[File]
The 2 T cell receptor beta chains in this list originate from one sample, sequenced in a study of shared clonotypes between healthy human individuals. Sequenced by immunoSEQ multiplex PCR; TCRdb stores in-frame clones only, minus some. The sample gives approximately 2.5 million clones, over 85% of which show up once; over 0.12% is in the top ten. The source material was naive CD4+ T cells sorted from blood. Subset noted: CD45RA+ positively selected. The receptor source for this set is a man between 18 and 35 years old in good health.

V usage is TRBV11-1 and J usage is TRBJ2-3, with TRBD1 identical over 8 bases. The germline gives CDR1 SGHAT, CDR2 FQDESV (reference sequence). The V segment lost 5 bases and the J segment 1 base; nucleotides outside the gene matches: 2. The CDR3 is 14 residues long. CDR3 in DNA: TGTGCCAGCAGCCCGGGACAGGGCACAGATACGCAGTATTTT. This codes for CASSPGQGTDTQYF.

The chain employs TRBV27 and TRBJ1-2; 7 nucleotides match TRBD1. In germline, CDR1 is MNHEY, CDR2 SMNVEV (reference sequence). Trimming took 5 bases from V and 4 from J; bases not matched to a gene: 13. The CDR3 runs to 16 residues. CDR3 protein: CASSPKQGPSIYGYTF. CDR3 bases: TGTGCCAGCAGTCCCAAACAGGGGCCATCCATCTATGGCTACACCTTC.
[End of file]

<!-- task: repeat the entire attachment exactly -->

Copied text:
The 2 T cell receptor beta chains in this list originate from one sample, sequenced in a study of shared clonotypes between healthy human individuals. Sequenced by immunoSEQ multiplex PCR; TCRdb stores in-frame clones only, minus some. The sample gives approximately 2.5 million clones, over 85% of which show up once; over 0.12% is in the top ten. The source material was naive CD4+ T cells sorted from blood. Subset noted: CD45RA+ positively selected. The receptor source for this set is a man between 18 and 35 years old in good health.

V usage is TRBV11-1 and J usage is TRBJ2-3, with TRBD1 identical over 8 bases. The germline gives CDR1 SGHAT, CDR2 FQDESV (reference sequence). The V segment lost 5 bases and the J segment 1 base; nucleotides outside the gene matches: 2. The CDR3 is 14 residues long. CDR3 in DNA: TGTGCCAGCAGCCCGGGACAGGGCACAGATACGCAGTATTTT. This codes for CASSPGQGTDTQYF.

The chain employs TRBV27 and TRBJ1-2; 7 nucleotides match TRBD1. In germline, CDR1 is MNHEY, CDR2 SMNVEV (reference sequence). Trimming took 5 bases from V and 4 from J; bases not matched to a gene: 13. The CDR3 runs to 16 residues. CDR3 protein: CASSPKQGPSIYGYTF. CDR3 bases: TGTGCCAGCAGTCCCAAACAGGGGCCATCCATCTATGGCTACACCTTC.